-E number Simulated error rate (0-100)
-d Create debug.log
-h Help (this message)
When sending files, if you don't specify Text or Binary, EK scans each
file and chooses text or binary mode based on its contents.
Remote vs Local mode is used only to enable the test for keyboard interruption
of file transfer.
PORTING TO A NEW PLATFORM
Version 1.0 of EK was ported to VxWorks by Airvana, Inc, Chelmsford MA. The
complete VxWorks EK 1.1 package is included as an example of a production
system by Airvana's permission (note that the EK API has changed slightly
since then, so before the VxWorks code can be used, it must be updated).
To port to a new platform:
Here are a few tips for creating an i/o module:
The device i/o routines are expected to handle communications parameters
themselves, including communication line speed, parity, and flow control. In
particular, Kermit does not handle parity, but still must be told about it.
This is done in the setup by main(). Your readpkt() and
tx_data() routines should strip and add parity, respectively, if
necessary. On serial connections, maybe the UART can be programmed to do
API Change between EK 1.1 and 1.2:
Calling conventions (function argument lists and return values) were
changed between version 1.1 to 1.2, mainly to give all routines access to
the k struct in a consistent way, and also to provide better feedback
to the caller. In each case where a change was made, both the old and the
new format are shown.
The device i/o functions are:
devopen(char * device)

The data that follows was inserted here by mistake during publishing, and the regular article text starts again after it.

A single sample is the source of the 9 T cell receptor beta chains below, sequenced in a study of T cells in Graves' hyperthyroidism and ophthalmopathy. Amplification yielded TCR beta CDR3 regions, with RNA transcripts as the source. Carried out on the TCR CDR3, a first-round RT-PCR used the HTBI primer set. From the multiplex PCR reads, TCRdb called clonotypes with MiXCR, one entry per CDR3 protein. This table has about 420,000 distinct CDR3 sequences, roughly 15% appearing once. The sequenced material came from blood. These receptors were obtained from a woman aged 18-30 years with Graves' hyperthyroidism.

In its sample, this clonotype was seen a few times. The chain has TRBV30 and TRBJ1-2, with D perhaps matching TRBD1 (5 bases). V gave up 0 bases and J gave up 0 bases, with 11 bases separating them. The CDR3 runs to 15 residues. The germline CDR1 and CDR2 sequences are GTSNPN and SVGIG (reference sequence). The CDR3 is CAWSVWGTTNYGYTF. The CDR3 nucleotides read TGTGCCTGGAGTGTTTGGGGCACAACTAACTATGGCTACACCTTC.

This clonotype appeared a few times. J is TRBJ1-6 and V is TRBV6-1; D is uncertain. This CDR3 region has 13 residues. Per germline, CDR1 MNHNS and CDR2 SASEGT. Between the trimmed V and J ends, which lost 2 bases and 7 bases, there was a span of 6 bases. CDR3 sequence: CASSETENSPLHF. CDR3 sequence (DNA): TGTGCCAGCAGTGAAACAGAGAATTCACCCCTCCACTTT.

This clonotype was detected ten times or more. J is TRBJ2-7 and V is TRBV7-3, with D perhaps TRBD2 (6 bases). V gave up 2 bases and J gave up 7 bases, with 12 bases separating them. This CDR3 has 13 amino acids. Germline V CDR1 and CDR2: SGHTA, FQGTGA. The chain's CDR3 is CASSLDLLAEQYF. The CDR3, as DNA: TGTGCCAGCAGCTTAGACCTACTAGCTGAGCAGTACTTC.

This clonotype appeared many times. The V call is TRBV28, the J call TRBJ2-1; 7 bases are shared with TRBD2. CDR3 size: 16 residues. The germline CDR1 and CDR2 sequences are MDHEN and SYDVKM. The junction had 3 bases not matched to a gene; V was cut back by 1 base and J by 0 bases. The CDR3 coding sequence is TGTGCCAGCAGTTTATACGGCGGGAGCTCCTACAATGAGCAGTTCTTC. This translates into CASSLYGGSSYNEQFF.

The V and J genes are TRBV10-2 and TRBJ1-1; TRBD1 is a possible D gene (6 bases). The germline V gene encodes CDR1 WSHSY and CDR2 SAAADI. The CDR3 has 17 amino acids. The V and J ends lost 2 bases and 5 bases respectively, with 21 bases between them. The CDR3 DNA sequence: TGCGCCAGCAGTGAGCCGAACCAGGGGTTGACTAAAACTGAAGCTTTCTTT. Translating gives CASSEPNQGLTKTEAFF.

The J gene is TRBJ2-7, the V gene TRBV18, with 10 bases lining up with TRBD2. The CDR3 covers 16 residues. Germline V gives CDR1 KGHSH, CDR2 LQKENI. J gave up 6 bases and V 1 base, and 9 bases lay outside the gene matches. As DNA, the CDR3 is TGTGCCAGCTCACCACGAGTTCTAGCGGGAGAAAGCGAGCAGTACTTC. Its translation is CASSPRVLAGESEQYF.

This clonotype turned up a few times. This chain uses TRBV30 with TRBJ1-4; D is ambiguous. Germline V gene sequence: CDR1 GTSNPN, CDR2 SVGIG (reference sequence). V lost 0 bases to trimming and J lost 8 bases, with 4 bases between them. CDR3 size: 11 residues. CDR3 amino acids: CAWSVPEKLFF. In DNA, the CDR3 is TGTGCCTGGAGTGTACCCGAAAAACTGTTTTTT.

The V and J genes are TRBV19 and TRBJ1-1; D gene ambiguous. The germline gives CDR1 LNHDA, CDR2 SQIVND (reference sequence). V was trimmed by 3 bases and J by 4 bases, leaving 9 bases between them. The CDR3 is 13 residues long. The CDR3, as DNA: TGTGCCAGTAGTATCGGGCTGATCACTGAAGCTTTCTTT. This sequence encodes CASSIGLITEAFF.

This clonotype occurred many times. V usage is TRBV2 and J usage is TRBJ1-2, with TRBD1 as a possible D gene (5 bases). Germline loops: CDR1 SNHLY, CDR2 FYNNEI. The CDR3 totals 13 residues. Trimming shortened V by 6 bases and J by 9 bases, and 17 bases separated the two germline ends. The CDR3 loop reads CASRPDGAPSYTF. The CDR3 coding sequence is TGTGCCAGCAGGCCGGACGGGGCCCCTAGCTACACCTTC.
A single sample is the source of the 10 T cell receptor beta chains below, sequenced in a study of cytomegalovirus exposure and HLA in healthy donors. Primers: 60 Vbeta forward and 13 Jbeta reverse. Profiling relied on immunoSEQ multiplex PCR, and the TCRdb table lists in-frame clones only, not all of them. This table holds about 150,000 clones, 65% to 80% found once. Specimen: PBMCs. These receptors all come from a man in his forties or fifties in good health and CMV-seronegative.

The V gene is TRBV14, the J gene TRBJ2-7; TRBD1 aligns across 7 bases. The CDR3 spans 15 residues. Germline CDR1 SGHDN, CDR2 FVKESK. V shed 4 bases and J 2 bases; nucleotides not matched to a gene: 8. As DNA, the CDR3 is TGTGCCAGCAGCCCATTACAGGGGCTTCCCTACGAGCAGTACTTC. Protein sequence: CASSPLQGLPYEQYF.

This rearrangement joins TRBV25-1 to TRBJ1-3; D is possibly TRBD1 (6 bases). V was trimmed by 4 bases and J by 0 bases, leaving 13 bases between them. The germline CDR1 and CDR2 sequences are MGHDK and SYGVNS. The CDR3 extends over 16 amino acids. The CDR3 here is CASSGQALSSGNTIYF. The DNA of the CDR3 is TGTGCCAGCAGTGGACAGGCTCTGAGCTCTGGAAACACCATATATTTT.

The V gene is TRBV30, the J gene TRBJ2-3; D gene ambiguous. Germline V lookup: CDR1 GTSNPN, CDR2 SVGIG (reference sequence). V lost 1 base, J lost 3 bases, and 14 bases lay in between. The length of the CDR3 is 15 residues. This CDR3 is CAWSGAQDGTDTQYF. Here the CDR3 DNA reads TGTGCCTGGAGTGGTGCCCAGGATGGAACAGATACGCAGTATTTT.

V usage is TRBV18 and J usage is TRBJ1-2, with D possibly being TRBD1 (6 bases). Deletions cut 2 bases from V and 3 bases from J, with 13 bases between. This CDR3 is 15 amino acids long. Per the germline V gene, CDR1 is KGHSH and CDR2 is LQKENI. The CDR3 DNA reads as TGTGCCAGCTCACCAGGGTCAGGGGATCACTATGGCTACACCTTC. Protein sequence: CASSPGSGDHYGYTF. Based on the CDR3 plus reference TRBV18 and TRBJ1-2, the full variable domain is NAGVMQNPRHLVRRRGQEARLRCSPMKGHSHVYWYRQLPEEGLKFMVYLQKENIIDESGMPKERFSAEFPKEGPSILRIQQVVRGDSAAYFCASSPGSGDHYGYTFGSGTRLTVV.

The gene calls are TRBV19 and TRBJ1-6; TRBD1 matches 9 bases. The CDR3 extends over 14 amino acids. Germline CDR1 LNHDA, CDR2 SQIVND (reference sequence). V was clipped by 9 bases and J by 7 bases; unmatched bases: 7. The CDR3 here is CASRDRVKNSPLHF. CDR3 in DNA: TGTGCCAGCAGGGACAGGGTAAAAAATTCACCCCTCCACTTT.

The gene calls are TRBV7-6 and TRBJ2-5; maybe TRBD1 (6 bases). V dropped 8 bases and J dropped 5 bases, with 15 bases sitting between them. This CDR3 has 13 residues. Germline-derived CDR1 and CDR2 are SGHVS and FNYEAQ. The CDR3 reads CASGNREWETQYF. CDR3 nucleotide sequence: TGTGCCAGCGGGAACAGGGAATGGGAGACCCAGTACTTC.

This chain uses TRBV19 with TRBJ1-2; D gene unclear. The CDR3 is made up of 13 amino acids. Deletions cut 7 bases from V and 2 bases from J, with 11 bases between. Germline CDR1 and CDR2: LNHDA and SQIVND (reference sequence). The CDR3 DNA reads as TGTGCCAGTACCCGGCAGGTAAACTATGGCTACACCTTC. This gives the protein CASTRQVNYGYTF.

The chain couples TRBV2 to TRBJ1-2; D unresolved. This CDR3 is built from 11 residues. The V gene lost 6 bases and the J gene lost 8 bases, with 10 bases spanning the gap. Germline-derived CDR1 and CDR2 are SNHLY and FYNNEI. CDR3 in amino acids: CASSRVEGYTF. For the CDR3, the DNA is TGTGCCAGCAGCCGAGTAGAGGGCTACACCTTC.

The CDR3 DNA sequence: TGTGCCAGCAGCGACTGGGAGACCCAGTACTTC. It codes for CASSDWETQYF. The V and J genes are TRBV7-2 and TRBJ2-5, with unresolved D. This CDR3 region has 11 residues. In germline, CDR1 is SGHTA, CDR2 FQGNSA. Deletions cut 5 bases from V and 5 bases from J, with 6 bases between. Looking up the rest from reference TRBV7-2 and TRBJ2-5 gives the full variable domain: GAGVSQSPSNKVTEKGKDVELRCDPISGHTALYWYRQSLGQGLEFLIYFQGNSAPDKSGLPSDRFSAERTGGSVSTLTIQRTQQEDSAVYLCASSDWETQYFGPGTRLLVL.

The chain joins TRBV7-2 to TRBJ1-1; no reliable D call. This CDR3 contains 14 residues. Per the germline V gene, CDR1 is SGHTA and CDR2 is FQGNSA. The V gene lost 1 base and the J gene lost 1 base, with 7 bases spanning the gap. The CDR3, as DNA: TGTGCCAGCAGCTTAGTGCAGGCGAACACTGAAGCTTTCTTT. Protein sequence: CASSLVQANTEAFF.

- Opens the given communications device. Might also be a network host,
whatever. Returns 0 on failure, 1 on success.
devsettings(char * settings)
- This one performs any needed settings for the device, such as speed
and flow control for a serial device. Since there's no way to know
what the relevant parameters are, this routine just takes a string,
which can be in any format, e.g. "9600;8N1" or
the devsettings routine will have to parse the string. Returns 0 on
failure, 1 on success.
- If desired, put device back the way devsettings() found it,
e.g. just before closing it.
- Closes the communications device.
readpkt(UCHAR * buffer, struct k_data * k) (1.1)
- readpkt(struct k_data * k, UCHAR * buffer, int length) (1.2)
- This routine must do exactly what the sample one does: search for the
start of packet, then copy all the characters up to (but not including)
the end of packet into the packet buffer whose address is given. You'll
want to code this as efficiently as possible, using whatever tricks are
available to you: nonblocking buffered reads, etc. If you want your Kermit
program to time out, this is where you would put the code. NOTE: Timeouts
are not necessary, since the chances that ek's Kermit partner can not
time out are about 0. The EK 1.2 format puts k as the first argument
for consistency with other routines, and adds a buffer length argument.
Note the F_CTRLC feature. This is enabled by default. It allows EK to be
broken out of packet mode by sending it three consecutive Ctrl-C's in the
data stream. You normally would not need to disable this since, even if the
sender is "unprefixing" Ctrl-C, three of them in a row would normally be
collapsed into a repeat-count sequence.
tx_data(UCHAR * data, int length, short parity) (1.1)
- tx_data(struct k_data * k, UCHAR * data, int length) (1.2)
- Here again, you must tack on parity (if it is not being done automatically
by the communication device or driver). This routine should be both
efficient and robust. It is supposed to transmit the entire data string
or else fail. See the unixio.c sample for what I mean by "robust".
In EK 1.2 and later, the parity setting is picked up from the k struct.
The file i/o functions are as follows; of course they can be used for reading
or writing anything -- not just files: memory, tape, cards, laser beams,